Having hope – a belief that things can get better – is an essential ingredient for people to move from crisis to thriving. Optimism is one of YFS’ values, and it’s a quality YFS staff demonstrate every day in their work.
In 2018-19, following a positive evaluation of our Sure Steps family coaching pilot project by the Parenting Research Centre, the Department of Housing and Public Works extended our partnership. This enabled our Sure Steps coaches to continue to help families living in public housing learn about child development and build on their plans to give their children the best start possible in life. Sure Steps uses a goal-oriented approach focusing on parents’ self-identified priorities, which emerging research shows leads to strong engagement and good outcomes.
In April-May 2019, our Beaudesert Domestic and Family Violence Service hosted a group for mothers who have experienced domestic violence and wanted to strengthen their relationships with their children. The group gave mothers an opportunity to meet other mothers and share their challenges in a safe environment. They also learned activities to do with their children to rebuild relationships damaged by trauma. The service works with children and their mothers to rebuild the hope and trust eroded by domestic and family violence.
We linked with the youth service Open Doors during 2018-19 to support their work with LGBTIQ young people in our region. Open Doors is providing outreach in Logan from a base at YFS, linking with young people who are struggling with gender, sexuality or other issues.
In July 2018, our CEO Cath Bartolo and Substation33 Manager Tony Sharp attended the Future Logan forum at Griffith University. They joined some of the city’s brightest minds to talk about upcoming opportunities, which really reinforced why we should all be positive about Logan’s future.
Our R4Respect youth ambassadors continued to shine. Their work in changing young people’s attitudes to gender and violence was recognised with several youth ambassadors appointed to high profile national and state advisory committees. In 2018-19, R4Respect reached more than 3,000 people face to face and almost 170,000 online.
R4Respect will launch Men4Respect, a project targeting young men to change attitudes that drive violence against women.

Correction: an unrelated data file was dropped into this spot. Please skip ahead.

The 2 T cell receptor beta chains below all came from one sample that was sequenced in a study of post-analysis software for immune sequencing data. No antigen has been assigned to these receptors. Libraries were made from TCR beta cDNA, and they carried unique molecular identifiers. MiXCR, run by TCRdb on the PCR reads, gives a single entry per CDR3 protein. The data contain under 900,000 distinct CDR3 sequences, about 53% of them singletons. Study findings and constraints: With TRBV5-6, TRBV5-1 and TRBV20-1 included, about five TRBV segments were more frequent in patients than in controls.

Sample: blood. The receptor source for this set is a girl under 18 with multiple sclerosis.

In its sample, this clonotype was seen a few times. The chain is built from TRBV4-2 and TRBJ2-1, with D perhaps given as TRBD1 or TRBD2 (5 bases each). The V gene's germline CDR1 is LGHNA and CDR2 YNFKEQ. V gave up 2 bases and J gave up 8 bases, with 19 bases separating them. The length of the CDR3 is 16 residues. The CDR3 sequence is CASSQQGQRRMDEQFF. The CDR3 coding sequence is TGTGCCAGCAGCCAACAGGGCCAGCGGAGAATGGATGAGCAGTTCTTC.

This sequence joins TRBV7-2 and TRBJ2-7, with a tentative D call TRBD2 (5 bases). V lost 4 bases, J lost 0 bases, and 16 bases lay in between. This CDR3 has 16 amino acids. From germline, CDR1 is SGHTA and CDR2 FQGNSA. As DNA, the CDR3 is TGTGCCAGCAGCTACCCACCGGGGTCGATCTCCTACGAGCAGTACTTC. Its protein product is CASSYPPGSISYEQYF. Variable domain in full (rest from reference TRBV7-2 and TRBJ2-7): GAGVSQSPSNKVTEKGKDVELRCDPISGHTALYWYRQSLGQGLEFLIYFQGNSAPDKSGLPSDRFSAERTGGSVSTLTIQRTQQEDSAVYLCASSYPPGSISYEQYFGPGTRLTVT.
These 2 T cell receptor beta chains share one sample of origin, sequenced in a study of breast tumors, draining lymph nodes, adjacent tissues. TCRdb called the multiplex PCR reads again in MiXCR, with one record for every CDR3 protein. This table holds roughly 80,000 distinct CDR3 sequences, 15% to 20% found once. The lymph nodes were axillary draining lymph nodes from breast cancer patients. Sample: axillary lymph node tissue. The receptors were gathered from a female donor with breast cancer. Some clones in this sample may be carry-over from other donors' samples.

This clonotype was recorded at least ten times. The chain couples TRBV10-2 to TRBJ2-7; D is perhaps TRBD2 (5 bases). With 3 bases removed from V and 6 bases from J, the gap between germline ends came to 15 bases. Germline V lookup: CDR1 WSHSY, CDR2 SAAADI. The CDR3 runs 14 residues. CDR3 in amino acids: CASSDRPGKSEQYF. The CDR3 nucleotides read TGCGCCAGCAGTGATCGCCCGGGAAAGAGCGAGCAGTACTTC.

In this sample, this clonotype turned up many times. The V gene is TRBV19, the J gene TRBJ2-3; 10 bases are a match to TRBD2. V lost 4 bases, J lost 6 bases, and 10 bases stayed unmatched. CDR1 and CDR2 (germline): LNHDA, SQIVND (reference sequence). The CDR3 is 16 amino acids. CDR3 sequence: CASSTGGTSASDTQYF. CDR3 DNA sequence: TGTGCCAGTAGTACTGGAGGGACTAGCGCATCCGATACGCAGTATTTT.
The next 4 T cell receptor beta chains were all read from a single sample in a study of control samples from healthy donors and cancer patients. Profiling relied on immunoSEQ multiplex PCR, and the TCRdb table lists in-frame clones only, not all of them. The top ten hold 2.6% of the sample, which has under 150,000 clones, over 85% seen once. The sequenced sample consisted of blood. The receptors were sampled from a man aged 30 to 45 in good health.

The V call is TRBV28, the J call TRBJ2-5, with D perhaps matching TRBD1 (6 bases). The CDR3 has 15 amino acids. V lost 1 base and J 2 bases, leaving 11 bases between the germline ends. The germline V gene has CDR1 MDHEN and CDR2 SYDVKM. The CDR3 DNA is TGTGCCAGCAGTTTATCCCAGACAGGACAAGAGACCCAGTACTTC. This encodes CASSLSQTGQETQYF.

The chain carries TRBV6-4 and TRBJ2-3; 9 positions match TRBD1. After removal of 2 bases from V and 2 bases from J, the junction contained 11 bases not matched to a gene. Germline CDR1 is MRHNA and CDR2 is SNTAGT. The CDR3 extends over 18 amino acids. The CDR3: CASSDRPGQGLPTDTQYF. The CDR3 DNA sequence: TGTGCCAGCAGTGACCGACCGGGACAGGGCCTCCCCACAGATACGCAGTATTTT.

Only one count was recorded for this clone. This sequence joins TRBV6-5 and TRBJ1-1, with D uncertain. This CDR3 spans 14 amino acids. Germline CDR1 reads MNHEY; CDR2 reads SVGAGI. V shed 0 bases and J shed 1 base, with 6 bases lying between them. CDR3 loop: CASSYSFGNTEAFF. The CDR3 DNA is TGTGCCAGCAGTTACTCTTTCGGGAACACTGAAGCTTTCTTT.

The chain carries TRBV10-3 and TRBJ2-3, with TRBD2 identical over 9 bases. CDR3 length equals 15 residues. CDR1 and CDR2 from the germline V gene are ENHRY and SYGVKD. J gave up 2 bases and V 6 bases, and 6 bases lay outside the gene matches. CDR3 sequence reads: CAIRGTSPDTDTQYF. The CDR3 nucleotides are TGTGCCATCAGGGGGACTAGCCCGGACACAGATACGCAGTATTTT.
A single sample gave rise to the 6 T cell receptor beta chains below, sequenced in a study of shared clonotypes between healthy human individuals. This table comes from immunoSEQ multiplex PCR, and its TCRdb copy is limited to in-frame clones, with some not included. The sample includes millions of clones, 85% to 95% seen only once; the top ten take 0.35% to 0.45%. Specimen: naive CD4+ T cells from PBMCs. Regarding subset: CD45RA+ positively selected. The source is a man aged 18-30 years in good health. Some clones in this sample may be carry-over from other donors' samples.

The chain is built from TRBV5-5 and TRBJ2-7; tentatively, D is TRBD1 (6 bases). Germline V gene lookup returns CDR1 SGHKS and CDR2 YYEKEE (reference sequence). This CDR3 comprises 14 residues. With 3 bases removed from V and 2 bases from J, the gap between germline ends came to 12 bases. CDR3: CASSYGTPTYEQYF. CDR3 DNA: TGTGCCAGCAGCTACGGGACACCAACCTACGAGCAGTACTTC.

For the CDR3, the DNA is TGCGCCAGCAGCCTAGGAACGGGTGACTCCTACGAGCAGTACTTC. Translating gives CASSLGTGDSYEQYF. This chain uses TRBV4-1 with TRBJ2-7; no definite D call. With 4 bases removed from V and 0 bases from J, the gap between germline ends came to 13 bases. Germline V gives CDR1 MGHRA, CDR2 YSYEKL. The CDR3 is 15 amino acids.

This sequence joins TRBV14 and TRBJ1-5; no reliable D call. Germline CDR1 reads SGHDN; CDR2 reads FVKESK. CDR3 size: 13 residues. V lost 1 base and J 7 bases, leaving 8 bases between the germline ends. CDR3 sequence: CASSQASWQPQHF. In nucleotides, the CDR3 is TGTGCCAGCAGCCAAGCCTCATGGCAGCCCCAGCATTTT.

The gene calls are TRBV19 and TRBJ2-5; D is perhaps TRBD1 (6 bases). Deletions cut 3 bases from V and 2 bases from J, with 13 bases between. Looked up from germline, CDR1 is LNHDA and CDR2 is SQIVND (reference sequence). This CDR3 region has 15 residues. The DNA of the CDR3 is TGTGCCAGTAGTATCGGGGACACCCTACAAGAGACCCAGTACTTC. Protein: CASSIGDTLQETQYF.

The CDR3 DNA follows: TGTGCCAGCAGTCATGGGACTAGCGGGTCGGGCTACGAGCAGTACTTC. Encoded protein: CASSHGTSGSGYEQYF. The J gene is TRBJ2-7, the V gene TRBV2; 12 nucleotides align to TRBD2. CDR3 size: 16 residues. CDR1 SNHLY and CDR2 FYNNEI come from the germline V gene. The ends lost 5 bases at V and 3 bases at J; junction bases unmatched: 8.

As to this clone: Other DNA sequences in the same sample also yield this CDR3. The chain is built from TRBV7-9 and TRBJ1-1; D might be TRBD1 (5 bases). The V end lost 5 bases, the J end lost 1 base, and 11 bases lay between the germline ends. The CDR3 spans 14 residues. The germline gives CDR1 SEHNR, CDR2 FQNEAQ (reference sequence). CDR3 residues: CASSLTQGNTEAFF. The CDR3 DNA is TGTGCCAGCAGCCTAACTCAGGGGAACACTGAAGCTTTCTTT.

YFS will provide space in our 16Central facility for a drop-in group hosted by Open Doors and diversionary activities organised by YFS and ATSICHS as part of the Coordinated Response to Youth Justice.
Learning how to influence young people’s behaviour
R4Respect worked with the Australian National Research Organisation for Women’s Safety (ANROWS) on a research project investigating young people as agents of change in preventing violence against women. Researchers assessed the impact of respectful relationships education workshops delivered by the R4Respect youth team.
The research found that peer-led interventions were effective in engaging young people on sensitive topics. The study found that 92% of youth participants agreed that it was helpful to have young people leading the learning on respectful relationships. 86% agreed they learned things in the program that would help them act with greater respect in the future.
The research noted that young men’s attitudes towards gender equality remain difficult to shift, leading R4Respect to design a new approach to working with young men in 2019-20 called Men4Respect.
Several YFS teams currently measure their impact on people’s positivity about the future. For example the graph at right depicts changes for families working with our Step by Step family support team, measured using a tool called the Parental Empowerment and Efficacy Measure.
Our Youthlink and ParentsNext teams can demonstrate improvements in motivation, confidence and aspiration, and our financial capability hub staff note increased empowerment and sense of control among clients.
We are keen to understand our impact on people’s levels of optimism and confidence for the future. From the start of July 2019, as part of our organisational outcomes measurement, YFS staff will ask all clients when we finish whether they are more hopeful about the future now than when they first came to YFS.
Positive view of children’s future
(based on a ten point scale)
Sense that there is more to enjoy than worry about
(based on a 10 point scale)
Meet optimistic parents Tony and Jaimee
Jaimee and Tony connected with YFS’ Intensive Family Support program last year, soon after their son Michael had been assessed by a speech therapist. The couple had been worrying about delays in his speech and the related frustrations were affecting their relationship.
“Now that I have support, I’ve learned to do things to occupy my mind. It’s making me a better parent and a better partner,” Jaimee says.